## RATIO Function

**divides matrix polynomials**
returns a matrix containing the terms of
considered as a matrix of rational
functions in *B* that have been expanded as power series

**RATIO(** *ar, ma, terms<, dim>***)**

The inputs to the RATIO function are as follows:
*ar*
- is an
*n* ×(*ns*) matrix representing a matrix polynomial
generating function, , in the variable *B*.
The first *n* ×*n* submatrix represents the constant
term and must be nonsingular, the second *n* ×*n*
submatrix represents the first order coefficients, and so on.

*ma*
- is an
*n* ×(*mt*) matrix representing a matrix polynomial
generating function, , in the variable *B*.
The first *n* ×*m* submatrix represents the
constant term, the second *n* ×*m* submatrix
represents the first order term, and so on.

*terms*
- is a scalar containing the number of terms to be
computed, denoted by
*r* in the discussion below.
This value must be positive.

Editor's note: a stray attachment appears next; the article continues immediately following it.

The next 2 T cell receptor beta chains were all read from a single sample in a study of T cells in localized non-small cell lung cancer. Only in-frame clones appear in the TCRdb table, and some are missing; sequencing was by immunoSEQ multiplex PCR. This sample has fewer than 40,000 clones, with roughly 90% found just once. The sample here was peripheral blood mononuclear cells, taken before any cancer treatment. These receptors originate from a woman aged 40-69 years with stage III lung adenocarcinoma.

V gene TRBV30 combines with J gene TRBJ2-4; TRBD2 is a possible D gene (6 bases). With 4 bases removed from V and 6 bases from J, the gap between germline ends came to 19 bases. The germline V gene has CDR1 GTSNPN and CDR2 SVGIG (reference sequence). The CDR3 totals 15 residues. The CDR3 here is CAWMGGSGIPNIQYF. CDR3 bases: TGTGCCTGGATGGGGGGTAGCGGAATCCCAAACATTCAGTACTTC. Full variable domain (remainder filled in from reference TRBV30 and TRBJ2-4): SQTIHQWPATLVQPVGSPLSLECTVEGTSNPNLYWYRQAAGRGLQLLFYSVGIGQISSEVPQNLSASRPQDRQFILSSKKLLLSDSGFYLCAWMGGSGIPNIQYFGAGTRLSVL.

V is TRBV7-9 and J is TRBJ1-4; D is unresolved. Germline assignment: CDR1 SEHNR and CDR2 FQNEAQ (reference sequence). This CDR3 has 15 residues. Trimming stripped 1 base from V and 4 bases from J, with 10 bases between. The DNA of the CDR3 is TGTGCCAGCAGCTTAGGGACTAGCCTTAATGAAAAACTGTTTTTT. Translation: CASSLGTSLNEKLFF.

*dim*
- is a scalar containing the value of
*m* above.
The default value is 1.

The RATIO function multiplies a matrix of polynomials
by the inverse of another matrix of polynomials.
It is useful for expressing univariate and multivariate ARMA
models in pure moving-average or pure autoregressive forms.

Note that the order of the first two arguments is
reversed from the corresponding PROC MATRIX function.

The value returned is an *n* ×(*mr*) matrix containing the
terms of considered as a matrix of
rational functions in *B* that have been expanded as power series.

**Note:**
The RATIO function can be used to consolidate the matrix operators
employed in a multivariate time-series model of the form

where and are matrix polynomial
operators whose first matrix coefficients are identity matrices.
The RATIO function can be used to compute a truncated
form of
for the equivalent infinite order model

The RATIO function can also be employed for simple
scalar polynomial division, giving a truncated
form of for two scalar
polynomials and .The cumulative sum of the elements of a
column vector **x** can be obtained using

ratio({ 1 -1} ,x,ncol(x));

Consider the following example for multivariate ARMA(1,1):
ar={1 0 -.5 2,
0 1 3 -.8};
ma={1 0 .9 .7,
0 1 2 -.4};
psi=ratio(ar,ma,4,2);

The matrix produced in
PSI
1 0 1.4 -1.3 2.7 -1.45 11.35
: -9.165
0 1 -1 0.4 -5 4.22 -12.1
: 7.726

Copyright © 1999 by SAS Institute Inc., Cary, NC, USA. All rights reserved.